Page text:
I used to knock about with skinheads, but I looked like a cross between a hippy and a mod. I had flares, I wore the shiniest Doc Martens – I was a combination, a boat full of mariners! If them shoes looked good with that, I’d just wear ’em as they were. I used to sell Wrangler jeans down the market. I’d get a faded pair of jeans for about ten bob out of me wages, I could buy a Sabre jumper off here for about a pound. I could do a day’s work and come out looking smart, lovely, without going into a shop. But I probably got the bestest pick of anything that was going to be in the shops. I might walk out with a sample jumper that nobody else in the world had got.
Do you know where the changing rooms used to be, round by the toilets? The traders would say, “Pay for ’em and try ’em on in the toilets duck! Then if they don’t fit, you can bring them back and we’ll give you the money back.” But I couldn’t help saying, “You might as well just try ’em on here.” I used to love giving ’em a size smaller – they’d burst out laughing trying to squeeze into them. Don’t forget, men’s jeans fitted different to ladies’ jeans. The waistband on men’s jeans was always bigger than ladies’ ones – you had to go on the hip size. Wrangler did ladies’ jeans, but they didn’t fit and they used thinner weight denim.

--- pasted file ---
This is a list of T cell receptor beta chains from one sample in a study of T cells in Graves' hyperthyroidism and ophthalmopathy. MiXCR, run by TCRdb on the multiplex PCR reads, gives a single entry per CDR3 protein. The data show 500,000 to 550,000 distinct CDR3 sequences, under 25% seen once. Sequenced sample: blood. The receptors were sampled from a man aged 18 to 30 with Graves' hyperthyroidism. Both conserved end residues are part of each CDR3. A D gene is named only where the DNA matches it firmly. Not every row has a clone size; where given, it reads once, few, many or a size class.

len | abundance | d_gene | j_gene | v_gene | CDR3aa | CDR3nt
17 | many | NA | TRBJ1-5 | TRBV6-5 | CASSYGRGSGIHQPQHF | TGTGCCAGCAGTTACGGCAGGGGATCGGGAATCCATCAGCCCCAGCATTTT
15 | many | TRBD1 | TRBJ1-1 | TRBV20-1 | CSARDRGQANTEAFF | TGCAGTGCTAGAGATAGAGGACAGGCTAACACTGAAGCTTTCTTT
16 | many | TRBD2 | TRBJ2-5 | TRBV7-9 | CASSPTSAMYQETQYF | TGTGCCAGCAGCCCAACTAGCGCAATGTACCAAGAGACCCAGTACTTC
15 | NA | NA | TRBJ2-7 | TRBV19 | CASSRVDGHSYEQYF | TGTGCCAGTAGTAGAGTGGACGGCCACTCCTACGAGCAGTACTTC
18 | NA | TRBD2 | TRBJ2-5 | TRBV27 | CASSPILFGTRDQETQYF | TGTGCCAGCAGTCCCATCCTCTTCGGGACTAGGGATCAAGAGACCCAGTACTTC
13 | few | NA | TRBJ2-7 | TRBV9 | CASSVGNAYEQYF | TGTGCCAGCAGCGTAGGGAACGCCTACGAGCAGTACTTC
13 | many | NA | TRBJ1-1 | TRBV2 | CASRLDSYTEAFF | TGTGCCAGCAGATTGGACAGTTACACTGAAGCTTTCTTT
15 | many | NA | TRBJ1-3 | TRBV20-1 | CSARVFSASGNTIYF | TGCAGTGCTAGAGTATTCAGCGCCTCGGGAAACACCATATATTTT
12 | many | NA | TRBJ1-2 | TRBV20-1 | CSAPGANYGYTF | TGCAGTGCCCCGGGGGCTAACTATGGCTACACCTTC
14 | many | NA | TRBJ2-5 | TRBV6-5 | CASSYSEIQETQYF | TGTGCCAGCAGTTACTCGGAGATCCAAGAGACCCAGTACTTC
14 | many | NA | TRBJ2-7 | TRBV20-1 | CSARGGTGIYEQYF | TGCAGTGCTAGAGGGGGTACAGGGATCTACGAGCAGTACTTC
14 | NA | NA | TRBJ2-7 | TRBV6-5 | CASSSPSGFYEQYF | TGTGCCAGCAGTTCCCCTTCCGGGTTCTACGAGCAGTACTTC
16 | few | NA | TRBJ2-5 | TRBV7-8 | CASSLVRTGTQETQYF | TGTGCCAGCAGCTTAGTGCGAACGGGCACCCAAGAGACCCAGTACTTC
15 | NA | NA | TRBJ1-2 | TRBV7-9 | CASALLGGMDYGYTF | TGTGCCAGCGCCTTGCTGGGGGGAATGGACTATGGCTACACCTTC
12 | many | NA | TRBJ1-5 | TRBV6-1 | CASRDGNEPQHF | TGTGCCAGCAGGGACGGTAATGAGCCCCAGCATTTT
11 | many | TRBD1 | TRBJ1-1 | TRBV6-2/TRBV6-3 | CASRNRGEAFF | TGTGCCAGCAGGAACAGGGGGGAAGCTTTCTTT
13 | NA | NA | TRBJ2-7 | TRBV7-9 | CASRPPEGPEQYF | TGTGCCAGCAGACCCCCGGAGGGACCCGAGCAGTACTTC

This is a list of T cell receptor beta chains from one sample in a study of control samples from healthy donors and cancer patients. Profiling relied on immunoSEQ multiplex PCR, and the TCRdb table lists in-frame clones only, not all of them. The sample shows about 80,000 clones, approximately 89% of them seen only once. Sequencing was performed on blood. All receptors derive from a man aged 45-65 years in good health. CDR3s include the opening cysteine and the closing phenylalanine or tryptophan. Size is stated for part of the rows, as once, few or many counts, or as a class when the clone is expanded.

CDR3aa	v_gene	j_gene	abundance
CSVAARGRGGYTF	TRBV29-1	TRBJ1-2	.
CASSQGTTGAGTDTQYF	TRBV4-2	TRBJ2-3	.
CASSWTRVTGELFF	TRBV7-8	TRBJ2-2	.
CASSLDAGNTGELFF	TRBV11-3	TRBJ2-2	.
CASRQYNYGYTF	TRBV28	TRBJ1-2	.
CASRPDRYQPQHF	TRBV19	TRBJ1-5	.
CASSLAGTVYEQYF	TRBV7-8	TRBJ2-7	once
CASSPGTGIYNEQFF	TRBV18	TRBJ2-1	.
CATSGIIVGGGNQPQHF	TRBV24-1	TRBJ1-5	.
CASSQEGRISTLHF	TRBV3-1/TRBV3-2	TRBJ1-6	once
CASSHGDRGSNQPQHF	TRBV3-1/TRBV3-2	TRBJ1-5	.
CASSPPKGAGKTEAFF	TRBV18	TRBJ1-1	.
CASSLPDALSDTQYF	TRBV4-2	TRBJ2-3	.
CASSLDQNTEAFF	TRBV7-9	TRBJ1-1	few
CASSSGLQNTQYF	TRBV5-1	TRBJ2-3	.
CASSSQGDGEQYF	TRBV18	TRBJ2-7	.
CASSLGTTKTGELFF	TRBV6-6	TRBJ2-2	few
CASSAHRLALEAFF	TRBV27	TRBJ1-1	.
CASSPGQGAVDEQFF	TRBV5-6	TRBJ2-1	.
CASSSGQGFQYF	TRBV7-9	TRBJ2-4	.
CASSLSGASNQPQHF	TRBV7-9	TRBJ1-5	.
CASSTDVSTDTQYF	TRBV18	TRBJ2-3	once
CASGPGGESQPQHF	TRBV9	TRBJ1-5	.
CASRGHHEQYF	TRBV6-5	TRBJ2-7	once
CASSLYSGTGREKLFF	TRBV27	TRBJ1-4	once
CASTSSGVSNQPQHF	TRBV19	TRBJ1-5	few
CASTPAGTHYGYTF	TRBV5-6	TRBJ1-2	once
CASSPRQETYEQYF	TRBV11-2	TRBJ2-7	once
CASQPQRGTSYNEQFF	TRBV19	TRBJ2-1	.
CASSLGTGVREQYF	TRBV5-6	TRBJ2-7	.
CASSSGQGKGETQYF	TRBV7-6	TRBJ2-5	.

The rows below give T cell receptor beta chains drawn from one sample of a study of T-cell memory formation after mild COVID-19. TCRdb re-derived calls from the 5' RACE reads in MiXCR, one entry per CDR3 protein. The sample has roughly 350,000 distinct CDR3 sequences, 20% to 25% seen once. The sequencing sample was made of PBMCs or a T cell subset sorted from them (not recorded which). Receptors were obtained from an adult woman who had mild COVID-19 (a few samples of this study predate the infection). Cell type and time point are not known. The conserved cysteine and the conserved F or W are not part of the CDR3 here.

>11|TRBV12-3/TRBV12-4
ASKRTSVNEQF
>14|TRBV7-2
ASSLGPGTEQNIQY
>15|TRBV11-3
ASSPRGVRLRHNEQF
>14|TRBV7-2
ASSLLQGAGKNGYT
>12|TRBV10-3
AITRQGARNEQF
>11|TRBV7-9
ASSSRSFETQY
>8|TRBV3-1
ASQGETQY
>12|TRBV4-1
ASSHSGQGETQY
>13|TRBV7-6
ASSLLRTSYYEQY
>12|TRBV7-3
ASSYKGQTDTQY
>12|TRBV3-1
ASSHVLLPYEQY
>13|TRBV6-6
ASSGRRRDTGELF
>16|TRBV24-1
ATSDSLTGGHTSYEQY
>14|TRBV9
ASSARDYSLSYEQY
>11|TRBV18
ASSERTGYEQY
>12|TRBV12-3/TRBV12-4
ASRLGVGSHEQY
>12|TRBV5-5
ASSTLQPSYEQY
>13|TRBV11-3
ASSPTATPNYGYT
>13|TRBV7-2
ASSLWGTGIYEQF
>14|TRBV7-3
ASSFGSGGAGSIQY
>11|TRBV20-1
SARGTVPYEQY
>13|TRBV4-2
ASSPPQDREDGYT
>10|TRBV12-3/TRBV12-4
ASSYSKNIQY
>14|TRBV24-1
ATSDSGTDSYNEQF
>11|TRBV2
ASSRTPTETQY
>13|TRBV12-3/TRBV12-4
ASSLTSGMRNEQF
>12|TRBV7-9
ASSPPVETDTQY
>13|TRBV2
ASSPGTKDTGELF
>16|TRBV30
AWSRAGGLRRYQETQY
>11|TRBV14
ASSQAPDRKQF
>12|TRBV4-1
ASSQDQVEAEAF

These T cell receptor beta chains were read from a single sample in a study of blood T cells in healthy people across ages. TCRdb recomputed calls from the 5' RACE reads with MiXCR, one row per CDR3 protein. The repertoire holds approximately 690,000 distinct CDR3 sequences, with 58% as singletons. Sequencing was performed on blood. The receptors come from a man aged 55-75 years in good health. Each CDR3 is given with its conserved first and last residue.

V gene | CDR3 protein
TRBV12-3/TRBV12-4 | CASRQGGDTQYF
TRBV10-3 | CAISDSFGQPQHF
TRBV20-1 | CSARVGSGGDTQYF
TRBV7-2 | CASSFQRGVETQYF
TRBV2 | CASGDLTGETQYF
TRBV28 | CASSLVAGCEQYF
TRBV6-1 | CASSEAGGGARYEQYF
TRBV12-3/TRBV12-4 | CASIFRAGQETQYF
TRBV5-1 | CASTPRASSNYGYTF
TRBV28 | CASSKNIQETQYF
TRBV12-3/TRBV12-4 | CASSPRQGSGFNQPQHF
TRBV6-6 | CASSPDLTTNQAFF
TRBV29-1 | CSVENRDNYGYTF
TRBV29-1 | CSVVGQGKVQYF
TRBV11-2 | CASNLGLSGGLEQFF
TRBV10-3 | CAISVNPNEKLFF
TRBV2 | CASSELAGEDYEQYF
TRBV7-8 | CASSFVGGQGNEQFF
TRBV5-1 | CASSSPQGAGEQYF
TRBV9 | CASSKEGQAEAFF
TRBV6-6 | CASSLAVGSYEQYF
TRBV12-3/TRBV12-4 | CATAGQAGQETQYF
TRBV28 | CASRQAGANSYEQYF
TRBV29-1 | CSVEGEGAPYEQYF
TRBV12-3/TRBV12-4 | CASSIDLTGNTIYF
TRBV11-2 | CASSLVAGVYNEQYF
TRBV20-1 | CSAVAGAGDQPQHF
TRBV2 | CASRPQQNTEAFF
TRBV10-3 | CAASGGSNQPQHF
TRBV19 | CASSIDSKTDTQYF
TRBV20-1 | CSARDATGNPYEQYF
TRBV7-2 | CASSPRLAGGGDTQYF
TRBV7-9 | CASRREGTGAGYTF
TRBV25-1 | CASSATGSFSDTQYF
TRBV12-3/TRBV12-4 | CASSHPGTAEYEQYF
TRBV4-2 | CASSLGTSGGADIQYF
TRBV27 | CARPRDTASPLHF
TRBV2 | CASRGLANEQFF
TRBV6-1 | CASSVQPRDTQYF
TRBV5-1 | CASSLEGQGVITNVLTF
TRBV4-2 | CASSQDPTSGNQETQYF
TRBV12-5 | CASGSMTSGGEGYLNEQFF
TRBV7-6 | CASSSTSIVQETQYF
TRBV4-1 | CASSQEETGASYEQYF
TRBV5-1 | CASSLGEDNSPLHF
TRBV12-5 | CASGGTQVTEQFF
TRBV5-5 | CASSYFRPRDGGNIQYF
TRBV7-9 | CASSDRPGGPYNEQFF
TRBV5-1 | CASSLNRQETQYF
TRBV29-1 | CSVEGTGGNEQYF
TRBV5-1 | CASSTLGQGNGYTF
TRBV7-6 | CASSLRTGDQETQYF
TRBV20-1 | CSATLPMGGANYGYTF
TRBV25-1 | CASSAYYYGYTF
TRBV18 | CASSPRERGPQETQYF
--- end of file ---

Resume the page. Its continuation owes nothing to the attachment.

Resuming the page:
Clothing was expensive compared to wages in those days – I used to make up school jumpers for kids and sell them down the market. I also made hats – one day, when it was raining I even sold the hat off my own head!
All the clothes was chucked on a pile and you used to go through ’em. Often you’d grab one end and, “Ooh, I like that!” and somebody else would be grabbing the other end. Sometimes, you picked something up and said, “This is nice Mum, in’t it?” and she used to say, “’Ere, let me have a look,” and then she’d hold it up against the back of me to see if it’d fit. It was embarrassing if your schoolmates walked by. They’d go, “ner-ner-ner,” ’cause they was second hand clothes.
People would donate to charity shops. Some of the charity shops had a relationship with market traders, and would sell any of the good stuff on to them. The market traders would have it cleaned, and then pack it in polythene like you would a normal garment. The average person, looking at a rail of garments nicely done up in cellophane and labelled would think they were new. The only way you could tell was if you looked at a rail and there was only one of each garment, whereas if it were standard stuff, you’d reckon there would be several the same, maybe a rail full.